If you’ve found you’re no longer disinfecting your hands as often or becoming more lenient toward unnecessary trips outside, you’re not alone.
This unintentional phenomenon is “caution fatigue” — and you have your brain to blame.
You were likely vigilant at the pandemic’s outset, consistently keeping up with ways to ensure you didn’t get infected with the coronavirus or infect others. The threat was new and urgent to your brain. And driven by the human instinct for self-preservation, fresh fear motivated you to eagerly adhere to recommended safety precautions.
Fast-forward three months, and that sense of immediacy may have faded. Caution fatigue “occurs when people show low motivation or energy to comply with safety guidelines,” said Jacqueline Gollan, who holds two professorships at the Northwestern University Feinberg School of Medicine: one in psychiatry and behavioral sciences, and another in obstetrics and gynecology.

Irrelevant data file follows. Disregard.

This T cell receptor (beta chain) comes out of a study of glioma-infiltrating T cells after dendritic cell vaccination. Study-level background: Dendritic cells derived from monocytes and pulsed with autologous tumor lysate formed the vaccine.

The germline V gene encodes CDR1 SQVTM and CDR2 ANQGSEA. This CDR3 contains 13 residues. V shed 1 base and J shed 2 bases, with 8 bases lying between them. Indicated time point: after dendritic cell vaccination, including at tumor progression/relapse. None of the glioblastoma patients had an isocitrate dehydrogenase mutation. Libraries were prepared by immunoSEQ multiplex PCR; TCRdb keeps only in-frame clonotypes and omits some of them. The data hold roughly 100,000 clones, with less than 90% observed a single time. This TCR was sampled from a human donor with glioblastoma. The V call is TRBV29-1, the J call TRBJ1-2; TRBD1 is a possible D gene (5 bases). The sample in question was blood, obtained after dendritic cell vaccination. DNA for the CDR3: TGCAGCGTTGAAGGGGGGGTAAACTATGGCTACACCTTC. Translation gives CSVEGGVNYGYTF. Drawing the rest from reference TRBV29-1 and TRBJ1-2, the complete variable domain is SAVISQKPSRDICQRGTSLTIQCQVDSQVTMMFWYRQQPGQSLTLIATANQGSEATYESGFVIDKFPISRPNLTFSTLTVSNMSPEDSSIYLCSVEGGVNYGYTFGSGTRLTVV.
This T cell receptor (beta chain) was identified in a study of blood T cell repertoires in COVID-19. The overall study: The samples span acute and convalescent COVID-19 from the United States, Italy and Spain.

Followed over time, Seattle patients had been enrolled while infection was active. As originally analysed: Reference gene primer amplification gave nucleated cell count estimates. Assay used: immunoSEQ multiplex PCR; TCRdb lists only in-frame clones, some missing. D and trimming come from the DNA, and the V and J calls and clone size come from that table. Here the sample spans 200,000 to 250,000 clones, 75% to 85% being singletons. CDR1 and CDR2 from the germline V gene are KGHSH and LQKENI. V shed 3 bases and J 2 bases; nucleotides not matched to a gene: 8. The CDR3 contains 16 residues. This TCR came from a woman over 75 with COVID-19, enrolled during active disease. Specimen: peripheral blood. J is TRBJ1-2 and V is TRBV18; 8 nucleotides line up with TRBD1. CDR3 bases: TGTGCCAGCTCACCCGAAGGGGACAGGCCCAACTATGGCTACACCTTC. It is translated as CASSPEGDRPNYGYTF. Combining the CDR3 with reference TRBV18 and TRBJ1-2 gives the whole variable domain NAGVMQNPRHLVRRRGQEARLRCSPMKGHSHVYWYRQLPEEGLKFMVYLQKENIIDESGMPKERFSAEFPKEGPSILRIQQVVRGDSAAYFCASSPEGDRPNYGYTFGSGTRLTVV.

“It’s reflected when we become impatient with warnings, or we don’t believe the warnings to be real or relevant, or we de-emphasize the actual risk,” she added. “And in doing that, we then bend rules or stop safety behaviors like washing hands, wearing masks and social distancing.”